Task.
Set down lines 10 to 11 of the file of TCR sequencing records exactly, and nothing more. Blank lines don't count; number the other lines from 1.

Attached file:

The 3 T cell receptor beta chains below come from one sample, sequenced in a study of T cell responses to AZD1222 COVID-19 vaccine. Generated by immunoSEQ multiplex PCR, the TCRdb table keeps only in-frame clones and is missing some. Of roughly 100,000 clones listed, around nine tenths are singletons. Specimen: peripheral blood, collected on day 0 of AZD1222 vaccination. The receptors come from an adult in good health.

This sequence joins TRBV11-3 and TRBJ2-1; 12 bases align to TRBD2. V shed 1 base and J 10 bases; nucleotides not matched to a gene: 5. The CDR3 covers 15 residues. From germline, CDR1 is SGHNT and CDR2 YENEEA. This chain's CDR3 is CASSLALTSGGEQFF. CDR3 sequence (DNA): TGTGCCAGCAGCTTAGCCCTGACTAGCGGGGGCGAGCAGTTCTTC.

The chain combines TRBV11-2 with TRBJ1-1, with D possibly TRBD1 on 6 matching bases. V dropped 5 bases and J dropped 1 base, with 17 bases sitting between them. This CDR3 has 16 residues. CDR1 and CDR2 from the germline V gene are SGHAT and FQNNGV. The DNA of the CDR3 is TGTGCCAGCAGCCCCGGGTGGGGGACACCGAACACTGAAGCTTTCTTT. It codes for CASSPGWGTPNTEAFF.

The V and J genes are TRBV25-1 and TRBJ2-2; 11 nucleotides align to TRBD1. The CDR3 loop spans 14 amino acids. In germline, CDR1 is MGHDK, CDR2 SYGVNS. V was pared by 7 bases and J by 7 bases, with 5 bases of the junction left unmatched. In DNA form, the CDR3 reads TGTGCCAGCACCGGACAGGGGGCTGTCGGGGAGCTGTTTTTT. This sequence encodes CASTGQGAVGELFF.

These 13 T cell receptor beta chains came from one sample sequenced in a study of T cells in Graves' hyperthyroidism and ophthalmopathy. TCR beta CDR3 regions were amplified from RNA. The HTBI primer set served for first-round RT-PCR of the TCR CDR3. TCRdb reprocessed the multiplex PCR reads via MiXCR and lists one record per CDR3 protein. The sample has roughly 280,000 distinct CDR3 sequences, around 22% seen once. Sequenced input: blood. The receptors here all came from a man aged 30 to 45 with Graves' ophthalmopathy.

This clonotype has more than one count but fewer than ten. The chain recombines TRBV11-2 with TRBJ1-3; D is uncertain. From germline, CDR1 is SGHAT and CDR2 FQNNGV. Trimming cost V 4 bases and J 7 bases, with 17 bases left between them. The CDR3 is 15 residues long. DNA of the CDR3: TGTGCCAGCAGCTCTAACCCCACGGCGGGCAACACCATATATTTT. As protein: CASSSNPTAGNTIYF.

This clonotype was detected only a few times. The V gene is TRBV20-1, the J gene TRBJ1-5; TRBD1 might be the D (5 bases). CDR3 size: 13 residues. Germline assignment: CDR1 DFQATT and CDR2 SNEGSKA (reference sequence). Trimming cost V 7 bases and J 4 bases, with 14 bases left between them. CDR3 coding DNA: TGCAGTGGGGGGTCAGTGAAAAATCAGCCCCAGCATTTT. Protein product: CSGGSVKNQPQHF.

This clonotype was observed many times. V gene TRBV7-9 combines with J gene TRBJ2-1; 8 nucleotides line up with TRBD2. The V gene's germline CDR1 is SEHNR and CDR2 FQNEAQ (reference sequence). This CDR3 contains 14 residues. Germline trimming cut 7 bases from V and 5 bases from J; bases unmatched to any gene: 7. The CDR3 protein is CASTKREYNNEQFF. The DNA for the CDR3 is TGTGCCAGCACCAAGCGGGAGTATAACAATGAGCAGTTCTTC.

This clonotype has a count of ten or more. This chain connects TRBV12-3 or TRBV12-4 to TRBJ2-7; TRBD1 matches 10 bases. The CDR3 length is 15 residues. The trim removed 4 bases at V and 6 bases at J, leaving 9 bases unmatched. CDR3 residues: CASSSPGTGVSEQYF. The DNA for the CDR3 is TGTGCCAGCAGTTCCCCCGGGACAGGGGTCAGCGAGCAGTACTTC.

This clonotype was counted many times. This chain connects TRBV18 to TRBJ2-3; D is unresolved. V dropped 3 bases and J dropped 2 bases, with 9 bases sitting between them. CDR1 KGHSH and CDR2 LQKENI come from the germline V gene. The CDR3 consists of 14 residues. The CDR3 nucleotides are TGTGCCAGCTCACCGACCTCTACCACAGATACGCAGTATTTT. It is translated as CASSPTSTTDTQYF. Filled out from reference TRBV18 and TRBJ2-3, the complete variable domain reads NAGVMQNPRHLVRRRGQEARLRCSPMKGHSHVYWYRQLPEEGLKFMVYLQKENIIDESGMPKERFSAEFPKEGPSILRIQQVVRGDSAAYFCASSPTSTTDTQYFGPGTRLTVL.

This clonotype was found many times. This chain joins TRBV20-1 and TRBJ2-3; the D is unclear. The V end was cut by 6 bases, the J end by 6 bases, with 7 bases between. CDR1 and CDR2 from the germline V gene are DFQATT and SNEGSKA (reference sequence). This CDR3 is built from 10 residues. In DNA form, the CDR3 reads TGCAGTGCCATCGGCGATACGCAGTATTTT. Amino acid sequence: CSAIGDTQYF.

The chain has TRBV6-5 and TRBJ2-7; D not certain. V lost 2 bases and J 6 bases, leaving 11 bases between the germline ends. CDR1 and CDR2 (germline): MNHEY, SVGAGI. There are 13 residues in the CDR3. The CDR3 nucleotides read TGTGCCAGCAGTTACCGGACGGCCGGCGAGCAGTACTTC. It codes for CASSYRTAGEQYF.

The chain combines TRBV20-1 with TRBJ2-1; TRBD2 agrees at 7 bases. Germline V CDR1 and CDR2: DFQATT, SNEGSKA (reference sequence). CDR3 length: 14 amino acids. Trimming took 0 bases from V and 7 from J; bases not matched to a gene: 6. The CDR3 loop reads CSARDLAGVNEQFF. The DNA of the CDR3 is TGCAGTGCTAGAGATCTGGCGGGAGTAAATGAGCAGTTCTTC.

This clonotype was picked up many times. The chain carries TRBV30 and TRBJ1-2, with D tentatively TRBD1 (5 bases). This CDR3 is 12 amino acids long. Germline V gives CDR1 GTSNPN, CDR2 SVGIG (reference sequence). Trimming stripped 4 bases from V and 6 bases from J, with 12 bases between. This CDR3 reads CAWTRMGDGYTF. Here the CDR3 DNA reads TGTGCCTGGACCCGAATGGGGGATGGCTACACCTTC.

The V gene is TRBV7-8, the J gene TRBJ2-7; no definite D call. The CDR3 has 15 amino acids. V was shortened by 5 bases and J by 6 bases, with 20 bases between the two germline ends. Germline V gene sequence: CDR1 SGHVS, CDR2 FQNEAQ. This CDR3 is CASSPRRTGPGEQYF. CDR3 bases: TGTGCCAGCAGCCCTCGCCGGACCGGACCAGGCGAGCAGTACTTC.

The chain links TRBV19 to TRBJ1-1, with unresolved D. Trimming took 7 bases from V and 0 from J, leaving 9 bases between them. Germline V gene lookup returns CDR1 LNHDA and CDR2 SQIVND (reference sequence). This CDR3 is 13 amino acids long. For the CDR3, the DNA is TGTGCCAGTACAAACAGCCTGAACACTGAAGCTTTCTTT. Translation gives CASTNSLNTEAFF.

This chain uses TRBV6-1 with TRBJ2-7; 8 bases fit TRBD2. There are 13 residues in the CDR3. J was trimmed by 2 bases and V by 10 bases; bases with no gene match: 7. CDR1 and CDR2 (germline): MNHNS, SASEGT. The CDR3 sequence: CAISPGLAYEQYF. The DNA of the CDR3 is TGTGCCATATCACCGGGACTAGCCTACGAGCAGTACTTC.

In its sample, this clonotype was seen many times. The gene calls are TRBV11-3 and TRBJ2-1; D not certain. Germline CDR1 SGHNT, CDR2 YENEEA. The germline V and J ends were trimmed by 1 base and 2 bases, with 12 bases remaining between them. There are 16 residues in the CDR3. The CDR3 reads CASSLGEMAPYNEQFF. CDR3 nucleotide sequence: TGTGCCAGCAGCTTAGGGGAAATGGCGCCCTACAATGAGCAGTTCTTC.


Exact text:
This clonotype was counted many times. This chain connects TRBV18 to TRBJ2-3; D is unresolved. V dropped 3 bases and J dropped 2 bases, with 9 bases sitting between them. CDR1 KGHSH and CDR2 LQKENI come from the germline V gene. The CDR3 consists of 14 residues. The CDR3 nucleotides are TGTGCCAGCTCACCGACCTCTACCACAGATACGCAGTATTTT. It is translated as CASSPTSTTDTQYF. Filled out from reference TRBV18 and TRBJ2-3, the complete variable domain reads NAGVMQNPRHLVRRRGQEARLRCSPMKGHSHVYWYRQLPEEGLKFMVYLQKENIIDESGMPKERFSAEFPKEGPSILRIQQVVRGDSAAYFCASSPTSTTDTQYFGPGTRLTVL.

This clonotype was found many times. This chain joins TRBV20-1 and TRBJ2-3; the D is unclear. The V end was cut by 6 bases, the J end by 6 bases, with 7 bases between. CDR1 and CDR2 from the germline V gene are DFQATT and SNEGSKA (reference sequence). This CDR3 is built from 10 residues. In DNA form, the CDR3 reads TGCAGTGCCATCGGCGATACGCAGTATTTT. Amino acid sequence: CSAIGDTQYF.